Also, I think the debate thing is a bit of a red herring. Of course you aren’t meaningfully learning until you are forced to defend your own ideas in a debate. (At least in a humanities type course.) No one will deny that. But the truth is: instructors are typically so much more forceful than students, potentially - I could very easily push my students any number of different ways - that the actual discussion you have, if the teacher so much as participates, are significantly controlled by the teacher. Mostly the scripting of the debate consists in a judicious holding back, so people have room to explore. Rather than just bonking them on the head with the fact that you are probably three moves ahead of them because you know this stuff better. Of course if the teacher really does just sit back and watch, that’s a different case. (Again, not a case discussed in Berube’s book, so I didn’t really have it in mind for the post.)
You’re clearly more of a classroom anarchist than I am. Fair enough.
I’m currently pondering a kind of vicarious Gary Stu-ification of “John”—the troll as Romantic archetype. There’s a bit where Bérubé muses about what John would think if he knew that his professor and the rest of his class were all discussing, through Email, what to do about him. The presumption is something like “John would be shocked and displeased”. But perhaps it would be something like “John would be conflictedly pleased at the attention, even though it was bad attention”. After all, the various less-demanding students in the class didn’t get their own chapters of a book devoted to them.
Servetus, that’s who I’m thinking of. The argumentative strategy of continuing to argue with Calvin until a reaction is provoked. Clearly Servetus didn’t really want to be executed, but if he hadn’t been, no one would have heard of him now.
In academia, you can’t execute students, you can only give them bad grades. But of course no argumentative student ever gets a bad grade; that’s immediately apparent to anyone of intelligence. Teachers are generally bored out of their minds and would rather have an arguer than another lump. So there’s a performative aspect of martyriffic social sanction without the actual martyrdom.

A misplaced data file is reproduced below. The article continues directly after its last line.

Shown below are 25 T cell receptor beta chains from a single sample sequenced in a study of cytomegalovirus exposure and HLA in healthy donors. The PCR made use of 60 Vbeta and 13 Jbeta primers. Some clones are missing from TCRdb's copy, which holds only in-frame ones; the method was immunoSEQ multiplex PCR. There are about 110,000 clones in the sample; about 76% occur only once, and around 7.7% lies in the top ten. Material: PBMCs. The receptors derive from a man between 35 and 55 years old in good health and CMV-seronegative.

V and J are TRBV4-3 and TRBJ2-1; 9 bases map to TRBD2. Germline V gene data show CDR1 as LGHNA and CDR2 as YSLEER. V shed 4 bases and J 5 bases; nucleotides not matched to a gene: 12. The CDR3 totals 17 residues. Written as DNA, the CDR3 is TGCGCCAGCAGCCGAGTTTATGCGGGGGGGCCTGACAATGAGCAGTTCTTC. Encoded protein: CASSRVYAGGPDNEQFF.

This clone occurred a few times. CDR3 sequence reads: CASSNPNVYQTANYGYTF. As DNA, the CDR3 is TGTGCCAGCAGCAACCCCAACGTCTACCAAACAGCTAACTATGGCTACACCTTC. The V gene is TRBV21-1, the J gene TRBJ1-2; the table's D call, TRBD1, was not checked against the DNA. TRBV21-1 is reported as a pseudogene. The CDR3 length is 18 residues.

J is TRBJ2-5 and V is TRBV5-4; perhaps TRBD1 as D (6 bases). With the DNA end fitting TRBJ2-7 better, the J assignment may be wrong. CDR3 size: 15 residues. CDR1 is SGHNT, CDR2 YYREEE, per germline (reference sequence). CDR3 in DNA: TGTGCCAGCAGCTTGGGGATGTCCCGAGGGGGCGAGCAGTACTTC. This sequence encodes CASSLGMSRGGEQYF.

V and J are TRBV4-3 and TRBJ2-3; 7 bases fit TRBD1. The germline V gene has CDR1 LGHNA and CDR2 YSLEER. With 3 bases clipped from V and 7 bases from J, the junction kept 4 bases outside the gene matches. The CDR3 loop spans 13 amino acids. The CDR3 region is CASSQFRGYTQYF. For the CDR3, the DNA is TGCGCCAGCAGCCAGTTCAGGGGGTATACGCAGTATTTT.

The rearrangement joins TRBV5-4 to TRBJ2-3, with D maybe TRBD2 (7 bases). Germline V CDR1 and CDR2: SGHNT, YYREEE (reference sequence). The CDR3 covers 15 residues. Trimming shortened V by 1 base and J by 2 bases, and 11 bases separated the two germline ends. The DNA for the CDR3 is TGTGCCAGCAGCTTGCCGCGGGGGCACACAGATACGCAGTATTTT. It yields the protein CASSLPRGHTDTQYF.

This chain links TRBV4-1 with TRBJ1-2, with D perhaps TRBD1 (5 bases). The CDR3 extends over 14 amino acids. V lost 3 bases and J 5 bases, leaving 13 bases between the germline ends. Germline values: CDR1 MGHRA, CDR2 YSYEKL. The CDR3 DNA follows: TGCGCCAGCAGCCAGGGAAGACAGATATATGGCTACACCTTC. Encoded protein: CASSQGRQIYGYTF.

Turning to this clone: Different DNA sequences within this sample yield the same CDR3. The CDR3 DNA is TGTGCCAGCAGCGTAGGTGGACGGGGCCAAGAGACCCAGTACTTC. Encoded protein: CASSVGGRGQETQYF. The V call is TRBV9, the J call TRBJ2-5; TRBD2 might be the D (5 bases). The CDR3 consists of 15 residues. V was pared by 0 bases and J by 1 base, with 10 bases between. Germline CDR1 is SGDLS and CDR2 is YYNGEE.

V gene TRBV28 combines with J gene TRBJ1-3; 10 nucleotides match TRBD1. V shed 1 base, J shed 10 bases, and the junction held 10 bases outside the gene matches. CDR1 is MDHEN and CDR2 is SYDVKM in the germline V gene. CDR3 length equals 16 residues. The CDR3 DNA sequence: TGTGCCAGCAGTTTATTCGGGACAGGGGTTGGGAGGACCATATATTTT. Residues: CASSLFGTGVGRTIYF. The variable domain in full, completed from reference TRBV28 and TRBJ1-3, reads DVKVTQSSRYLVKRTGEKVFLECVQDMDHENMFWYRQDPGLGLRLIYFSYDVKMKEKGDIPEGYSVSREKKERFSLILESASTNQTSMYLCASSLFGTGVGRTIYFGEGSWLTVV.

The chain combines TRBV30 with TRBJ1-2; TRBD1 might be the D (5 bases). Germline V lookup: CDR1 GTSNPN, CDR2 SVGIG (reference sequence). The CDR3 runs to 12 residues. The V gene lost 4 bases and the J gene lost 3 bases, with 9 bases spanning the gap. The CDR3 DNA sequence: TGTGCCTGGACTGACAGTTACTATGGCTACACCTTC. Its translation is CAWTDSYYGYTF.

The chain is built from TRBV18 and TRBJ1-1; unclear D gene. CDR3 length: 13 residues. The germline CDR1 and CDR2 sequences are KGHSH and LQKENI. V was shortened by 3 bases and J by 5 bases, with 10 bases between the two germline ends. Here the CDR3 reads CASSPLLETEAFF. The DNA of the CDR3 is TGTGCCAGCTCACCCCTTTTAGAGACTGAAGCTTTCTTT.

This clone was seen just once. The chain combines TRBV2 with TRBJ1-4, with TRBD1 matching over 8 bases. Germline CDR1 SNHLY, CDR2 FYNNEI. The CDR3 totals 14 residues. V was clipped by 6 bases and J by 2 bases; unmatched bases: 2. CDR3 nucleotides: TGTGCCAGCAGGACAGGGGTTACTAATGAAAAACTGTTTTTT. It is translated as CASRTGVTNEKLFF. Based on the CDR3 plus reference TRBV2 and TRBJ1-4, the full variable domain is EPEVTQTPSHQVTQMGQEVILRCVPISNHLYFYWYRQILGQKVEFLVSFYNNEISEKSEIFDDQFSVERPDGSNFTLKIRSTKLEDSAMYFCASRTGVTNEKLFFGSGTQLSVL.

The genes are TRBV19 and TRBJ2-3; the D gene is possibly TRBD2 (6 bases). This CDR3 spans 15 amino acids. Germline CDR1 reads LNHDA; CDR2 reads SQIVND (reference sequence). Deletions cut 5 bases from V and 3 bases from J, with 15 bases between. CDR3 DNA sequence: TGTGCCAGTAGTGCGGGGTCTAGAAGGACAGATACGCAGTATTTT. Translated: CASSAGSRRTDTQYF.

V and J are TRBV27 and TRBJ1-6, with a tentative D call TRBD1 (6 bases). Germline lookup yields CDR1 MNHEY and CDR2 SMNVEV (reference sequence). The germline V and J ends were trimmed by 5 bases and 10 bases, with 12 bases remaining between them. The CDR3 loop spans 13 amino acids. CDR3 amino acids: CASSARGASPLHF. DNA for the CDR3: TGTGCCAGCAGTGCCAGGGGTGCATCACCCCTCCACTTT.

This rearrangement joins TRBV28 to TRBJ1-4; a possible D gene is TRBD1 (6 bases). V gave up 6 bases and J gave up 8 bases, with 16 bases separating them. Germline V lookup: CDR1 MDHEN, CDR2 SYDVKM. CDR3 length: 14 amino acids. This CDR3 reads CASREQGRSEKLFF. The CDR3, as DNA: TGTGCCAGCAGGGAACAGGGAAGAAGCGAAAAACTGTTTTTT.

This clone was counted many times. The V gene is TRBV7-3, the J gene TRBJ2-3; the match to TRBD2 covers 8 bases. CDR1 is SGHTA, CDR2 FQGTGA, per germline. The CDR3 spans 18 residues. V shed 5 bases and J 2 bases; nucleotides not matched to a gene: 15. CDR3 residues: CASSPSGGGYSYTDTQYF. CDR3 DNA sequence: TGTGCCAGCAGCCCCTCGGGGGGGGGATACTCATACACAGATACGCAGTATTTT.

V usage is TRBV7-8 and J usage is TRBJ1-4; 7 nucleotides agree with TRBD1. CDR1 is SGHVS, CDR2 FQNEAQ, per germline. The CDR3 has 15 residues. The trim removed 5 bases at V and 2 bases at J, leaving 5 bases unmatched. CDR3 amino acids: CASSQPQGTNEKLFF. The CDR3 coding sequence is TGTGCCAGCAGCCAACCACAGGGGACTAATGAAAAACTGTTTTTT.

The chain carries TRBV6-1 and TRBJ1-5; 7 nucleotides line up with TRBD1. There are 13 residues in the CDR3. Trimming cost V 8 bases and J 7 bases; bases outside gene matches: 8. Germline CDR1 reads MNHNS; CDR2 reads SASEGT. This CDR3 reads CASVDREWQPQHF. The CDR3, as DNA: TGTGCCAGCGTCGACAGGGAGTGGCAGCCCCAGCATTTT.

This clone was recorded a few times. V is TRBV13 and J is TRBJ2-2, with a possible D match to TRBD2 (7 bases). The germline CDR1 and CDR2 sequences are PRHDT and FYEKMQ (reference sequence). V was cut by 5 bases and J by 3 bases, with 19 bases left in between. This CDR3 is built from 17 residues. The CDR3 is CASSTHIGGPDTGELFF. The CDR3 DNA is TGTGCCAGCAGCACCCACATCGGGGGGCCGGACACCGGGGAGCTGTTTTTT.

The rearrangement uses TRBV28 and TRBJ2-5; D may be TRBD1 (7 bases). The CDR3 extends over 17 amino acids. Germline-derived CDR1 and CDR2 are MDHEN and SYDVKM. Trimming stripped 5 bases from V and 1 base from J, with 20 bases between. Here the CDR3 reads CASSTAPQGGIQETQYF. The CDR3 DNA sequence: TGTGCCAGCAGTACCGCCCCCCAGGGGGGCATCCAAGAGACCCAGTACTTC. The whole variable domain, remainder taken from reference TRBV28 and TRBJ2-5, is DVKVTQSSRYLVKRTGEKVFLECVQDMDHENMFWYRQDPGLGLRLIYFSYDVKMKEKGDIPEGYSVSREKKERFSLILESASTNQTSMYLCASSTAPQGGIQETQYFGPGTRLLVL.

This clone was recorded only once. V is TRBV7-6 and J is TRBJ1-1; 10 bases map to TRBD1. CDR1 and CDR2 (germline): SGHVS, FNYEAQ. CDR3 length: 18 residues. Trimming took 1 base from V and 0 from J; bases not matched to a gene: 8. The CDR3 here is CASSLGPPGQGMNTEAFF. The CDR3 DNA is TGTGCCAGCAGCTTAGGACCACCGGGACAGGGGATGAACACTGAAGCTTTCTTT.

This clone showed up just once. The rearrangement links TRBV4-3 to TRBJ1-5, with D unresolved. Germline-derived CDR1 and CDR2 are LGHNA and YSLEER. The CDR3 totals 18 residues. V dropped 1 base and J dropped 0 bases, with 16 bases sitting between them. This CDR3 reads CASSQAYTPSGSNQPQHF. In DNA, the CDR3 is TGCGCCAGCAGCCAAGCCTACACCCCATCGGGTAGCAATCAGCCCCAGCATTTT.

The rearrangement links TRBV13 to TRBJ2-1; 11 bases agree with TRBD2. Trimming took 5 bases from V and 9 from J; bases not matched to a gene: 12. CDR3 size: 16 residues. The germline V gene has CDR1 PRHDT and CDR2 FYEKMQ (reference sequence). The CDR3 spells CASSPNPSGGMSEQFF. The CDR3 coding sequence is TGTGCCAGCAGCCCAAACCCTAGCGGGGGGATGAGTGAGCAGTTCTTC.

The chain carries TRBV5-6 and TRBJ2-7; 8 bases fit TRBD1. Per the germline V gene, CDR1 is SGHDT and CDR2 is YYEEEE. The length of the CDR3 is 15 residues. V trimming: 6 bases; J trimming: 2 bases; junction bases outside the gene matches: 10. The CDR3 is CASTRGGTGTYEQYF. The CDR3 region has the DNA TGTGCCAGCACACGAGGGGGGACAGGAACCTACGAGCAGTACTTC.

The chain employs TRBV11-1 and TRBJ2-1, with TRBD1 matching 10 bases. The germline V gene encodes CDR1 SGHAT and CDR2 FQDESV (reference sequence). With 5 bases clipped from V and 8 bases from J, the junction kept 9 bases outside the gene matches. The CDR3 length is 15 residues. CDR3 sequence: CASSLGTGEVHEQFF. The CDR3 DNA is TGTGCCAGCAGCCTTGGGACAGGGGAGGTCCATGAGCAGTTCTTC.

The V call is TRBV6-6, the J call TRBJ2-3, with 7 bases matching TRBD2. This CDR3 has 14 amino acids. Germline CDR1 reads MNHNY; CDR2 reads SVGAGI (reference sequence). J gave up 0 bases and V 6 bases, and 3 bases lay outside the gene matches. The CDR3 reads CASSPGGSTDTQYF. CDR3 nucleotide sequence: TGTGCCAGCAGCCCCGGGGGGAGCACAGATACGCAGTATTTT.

Note that all of the examples that Horowitz chose of students being sanctioned were of legitimately bad students. The students like “John”, I would guess, never become conservatives who think that they were oppressed by their teachers.
At my undergraduate university, the honors college has a program in which, during the freshman year, students are led in discussion by a senior student from the honors college;this is unusual in the States, I must confess that I’m ignorant as to practices in Britian, etc. from which one might reasonably expect a good number of our posters to hail. Having been priviledged to experience this from both side, I have to say that “kayfabe” seems pretty unnecessary to ensure that the class leader can steer discussion. At least hereabouts, the secondary schools system seems to instill students with such a reflexive response to authority that I spent half the semester getting some really bright students, no doubt used to being smarter than many of their instructors in the past, to understand that I expected them to disagree with me out loud. I wasn’t a professor, and they knew this, and yet they were incredibly (to me) hesitant to disagree constructively, despite the fact that I was pretty upfront about the entire point of the exercise being to encourage well-framed debate with someone (me) who wasn’t all that far ahead of them in experience. I suppose I’m something of a classroom anarchist in the making, but it’s harder to stimulate anarchy than one might think; I really don’t think it was my unfettered brilliance that caused this response, either, as much as I’d love to feel myself to be that capable.